Vegan boots in the shoe shop. Picture: Miriam Meyer

Of course, why hadn't I actually considered that shoes – which are otherwise often made of leather – might already have been "veganized"? In any case, I wasn't expecting vegan shoes in shoe chains, but rather in chic hipster shops in Berlin

In terms of price, the vegan boots are usually priced at 90 euros, on the same level as booties from more expensive fashion brands – but they have also been significantly reduced due to the sale.

In the shoe shop I also discover shoes with soles made of cork material. Photo: Miriam Meyer

Further back in the store I even find vegan sneakers: sneakers with a wooden sole made of cork material. What is not there!

In order to save money, I decided with a heavy heart to leave both pairs on the shelf – I really have enough shoes now. And that was probably the most sustainable solution today.

Day 29: "All natural" vegan ready meals

Well, after my faux pas yesterday I only have one choice: keep going!

On Saturday it's wet and gray outside again. I don't feel like going outside or cooking. So I ordered a vegan burger for the first time. While I'm waiting for the hard-working delivery driver, I'm excited to see how the burger will taste. My previous experiences with vegan ready meals were one thing above all: very spicy and salty. Personally, I try to cook with very little salt, so I noticed the difference pretty quickly.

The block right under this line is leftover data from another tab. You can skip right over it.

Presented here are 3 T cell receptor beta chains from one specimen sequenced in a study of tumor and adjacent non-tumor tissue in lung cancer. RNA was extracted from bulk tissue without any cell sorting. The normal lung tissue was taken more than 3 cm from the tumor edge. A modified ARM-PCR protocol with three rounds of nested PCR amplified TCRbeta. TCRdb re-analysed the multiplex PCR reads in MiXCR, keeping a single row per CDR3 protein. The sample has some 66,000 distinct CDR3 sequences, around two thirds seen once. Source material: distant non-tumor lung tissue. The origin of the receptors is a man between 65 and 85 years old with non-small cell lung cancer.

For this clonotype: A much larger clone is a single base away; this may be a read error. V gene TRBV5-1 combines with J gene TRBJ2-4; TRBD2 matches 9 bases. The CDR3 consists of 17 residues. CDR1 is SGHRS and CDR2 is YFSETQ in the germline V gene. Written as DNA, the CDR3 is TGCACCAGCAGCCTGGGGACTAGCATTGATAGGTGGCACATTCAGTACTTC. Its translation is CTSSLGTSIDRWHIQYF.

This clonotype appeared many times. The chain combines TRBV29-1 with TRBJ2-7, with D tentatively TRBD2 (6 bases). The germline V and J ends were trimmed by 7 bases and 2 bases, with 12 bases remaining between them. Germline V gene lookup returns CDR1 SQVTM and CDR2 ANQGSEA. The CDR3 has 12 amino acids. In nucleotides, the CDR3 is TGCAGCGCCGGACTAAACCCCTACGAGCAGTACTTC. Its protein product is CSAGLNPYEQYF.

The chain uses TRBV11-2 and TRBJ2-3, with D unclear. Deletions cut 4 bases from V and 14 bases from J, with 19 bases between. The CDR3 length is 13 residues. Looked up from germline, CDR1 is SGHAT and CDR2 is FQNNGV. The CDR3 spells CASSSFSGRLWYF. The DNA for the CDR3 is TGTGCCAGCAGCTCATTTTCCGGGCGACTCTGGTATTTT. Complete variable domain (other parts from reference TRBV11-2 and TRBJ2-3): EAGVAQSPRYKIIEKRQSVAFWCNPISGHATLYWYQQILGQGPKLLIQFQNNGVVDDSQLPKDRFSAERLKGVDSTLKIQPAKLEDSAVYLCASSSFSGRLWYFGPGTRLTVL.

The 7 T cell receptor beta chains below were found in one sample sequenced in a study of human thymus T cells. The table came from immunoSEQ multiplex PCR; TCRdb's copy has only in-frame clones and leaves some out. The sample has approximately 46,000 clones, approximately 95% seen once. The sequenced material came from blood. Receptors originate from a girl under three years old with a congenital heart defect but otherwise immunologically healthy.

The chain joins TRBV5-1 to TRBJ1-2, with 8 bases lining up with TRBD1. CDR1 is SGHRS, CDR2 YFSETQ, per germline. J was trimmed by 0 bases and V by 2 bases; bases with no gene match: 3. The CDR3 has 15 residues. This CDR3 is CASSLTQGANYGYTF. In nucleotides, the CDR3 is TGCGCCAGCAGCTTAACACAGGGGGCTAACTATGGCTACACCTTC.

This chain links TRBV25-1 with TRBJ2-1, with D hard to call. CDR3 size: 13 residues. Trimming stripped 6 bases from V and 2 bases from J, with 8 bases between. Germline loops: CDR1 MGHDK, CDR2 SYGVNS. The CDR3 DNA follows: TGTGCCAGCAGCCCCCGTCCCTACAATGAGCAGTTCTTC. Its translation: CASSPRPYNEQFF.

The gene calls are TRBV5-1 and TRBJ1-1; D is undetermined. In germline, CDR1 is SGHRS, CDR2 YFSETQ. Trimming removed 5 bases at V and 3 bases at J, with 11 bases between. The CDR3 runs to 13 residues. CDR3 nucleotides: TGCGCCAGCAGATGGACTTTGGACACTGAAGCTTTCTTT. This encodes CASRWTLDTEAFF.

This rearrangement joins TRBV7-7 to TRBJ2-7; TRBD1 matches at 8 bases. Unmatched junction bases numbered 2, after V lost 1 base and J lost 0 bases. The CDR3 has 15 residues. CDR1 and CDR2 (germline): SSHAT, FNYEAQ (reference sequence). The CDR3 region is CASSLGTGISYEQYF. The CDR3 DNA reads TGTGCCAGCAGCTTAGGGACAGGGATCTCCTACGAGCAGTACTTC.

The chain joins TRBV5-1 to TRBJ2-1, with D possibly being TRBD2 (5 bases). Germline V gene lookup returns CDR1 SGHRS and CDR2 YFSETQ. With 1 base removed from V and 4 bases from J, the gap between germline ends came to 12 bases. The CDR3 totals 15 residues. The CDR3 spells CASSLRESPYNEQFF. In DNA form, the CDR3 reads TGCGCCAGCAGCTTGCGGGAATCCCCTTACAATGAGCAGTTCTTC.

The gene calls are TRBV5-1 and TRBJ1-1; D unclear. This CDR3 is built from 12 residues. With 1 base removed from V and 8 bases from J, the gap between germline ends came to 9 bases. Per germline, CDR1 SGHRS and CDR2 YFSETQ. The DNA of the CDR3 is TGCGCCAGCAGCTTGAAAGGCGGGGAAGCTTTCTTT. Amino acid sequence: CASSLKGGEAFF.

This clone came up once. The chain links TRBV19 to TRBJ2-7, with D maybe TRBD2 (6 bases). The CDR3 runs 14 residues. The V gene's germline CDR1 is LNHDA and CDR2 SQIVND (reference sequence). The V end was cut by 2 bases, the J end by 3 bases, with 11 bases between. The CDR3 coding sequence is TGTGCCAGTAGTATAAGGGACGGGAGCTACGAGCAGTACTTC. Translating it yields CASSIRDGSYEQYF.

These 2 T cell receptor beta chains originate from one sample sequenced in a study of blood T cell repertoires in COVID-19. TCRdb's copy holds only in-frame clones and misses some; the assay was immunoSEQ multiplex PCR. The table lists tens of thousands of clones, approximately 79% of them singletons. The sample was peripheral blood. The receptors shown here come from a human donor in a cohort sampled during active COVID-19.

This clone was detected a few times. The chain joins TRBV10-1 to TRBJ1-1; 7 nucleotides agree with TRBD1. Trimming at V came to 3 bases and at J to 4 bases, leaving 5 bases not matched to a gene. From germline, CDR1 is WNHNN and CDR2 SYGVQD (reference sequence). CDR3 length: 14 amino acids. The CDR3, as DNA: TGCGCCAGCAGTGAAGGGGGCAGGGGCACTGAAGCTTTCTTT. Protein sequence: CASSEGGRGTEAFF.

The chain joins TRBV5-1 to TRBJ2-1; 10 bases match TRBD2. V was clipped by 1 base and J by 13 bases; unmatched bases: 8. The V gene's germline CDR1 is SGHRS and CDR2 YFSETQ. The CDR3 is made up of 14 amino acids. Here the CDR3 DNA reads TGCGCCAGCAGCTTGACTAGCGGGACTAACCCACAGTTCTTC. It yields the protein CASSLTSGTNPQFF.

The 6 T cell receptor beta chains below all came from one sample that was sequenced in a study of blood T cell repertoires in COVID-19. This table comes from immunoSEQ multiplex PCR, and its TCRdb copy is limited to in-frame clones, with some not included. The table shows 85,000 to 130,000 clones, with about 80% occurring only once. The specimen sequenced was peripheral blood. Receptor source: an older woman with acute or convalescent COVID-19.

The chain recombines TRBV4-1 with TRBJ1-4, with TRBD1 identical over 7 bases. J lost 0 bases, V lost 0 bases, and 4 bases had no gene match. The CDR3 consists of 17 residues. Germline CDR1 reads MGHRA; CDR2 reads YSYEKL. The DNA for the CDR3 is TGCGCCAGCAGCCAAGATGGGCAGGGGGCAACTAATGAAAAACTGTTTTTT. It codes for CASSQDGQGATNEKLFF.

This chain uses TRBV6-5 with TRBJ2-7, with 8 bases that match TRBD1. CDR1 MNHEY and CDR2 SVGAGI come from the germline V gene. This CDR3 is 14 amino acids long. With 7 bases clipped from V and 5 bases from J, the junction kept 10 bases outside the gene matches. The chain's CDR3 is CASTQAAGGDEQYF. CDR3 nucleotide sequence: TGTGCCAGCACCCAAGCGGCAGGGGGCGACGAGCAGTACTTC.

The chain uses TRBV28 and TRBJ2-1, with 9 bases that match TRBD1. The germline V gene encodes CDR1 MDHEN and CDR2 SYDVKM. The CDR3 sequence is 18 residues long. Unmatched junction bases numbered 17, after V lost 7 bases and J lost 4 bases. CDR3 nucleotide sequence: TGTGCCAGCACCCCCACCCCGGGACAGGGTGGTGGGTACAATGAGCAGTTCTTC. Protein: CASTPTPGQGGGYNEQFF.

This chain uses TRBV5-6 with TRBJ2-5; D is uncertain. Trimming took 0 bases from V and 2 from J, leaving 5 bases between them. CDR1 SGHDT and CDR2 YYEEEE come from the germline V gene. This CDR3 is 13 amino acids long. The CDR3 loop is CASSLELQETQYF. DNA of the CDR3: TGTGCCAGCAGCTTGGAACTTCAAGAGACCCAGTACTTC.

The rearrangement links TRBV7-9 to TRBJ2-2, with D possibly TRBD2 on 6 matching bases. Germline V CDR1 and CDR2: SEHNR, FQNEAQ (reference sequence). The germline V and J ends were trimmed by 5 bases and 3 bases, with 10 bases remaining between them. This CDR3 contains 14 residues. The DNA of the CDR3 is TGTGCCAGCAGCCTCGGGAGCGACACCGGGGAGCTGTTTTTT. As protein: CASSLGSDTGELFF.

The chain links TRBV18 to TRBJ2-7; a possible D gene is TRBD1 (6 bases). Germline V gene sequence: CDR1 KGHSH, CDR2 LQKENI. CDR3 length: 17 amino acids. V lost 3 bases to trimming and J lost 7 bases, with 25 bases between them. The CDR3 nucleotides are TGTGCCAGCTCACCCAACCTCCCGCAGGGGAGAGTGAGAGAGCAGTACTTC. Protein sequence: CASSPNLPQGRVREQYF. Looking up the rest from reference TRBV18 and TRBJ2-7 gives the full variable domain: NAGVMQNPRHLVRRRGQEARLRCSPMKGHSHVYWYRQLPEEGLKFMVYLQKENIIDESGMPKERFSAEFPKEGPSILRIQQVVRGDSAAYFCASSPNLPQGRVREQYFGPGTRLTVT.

Vegan ready-made products have always been far too salty for me personally. Photo: Miriam Meyer

Both the vegan "Fish Fingers" and the "Vegan Curry Type Butter Chicken" I've tried over the last few weeks were both far too salty for my taste - as if the manufacturers had added a lot of flavor enhancers, to to replace the missing meat or fish.

In the meantime, my Beyond Meat burger has been delivered and at first glance it looks like a classic meat burger, with burger buns, lettuce, tomato slices and a red (!) patty in the middle. I almost choke on the first bite – the consistency of the patty is confusingly similar to that of a beef patty. To be on the safe side, I look again at the delivery service receipt: no, it expressly says Beyond Meat Burger, so I haven't violated my vegan intent again.

The Beyond Meat Burger looks and tastes confusingly similar to a normal meat burger. Photo: Miriam Meyer

Nevertheless, I quickly research the ingredients and a utopia article helps me: the "meat" is based on pea protein to mimic the texture of muscle fibers, the color comes from beetroot extract "to mimic the red meat juice and for that to ensure that the patty is nice and red on the inside after cooking." It's crazy what the food industry can come up with to imitate the familiar taste habits of meat eaters.

Day 28: "Strictly Vegan" mission failed

It worked for a whole 28 days, but today the time has come – strictly speaking, I failed in my self-experiment! At first, Friday got off to a good start: During the lunch break, I go out to eat pizza with my colleagues from the editorial department. Since I can't find anything vegan on the Italian menu and only two vegetarian dishes - pizza vegetariania or vegetarian pasta, but the waiter warns me about eggs in the pasta dough - I ask for a pizza without cheese.

My vegan pizza tastes a little fruitier than usual without cheese. picture: Miriam Meyer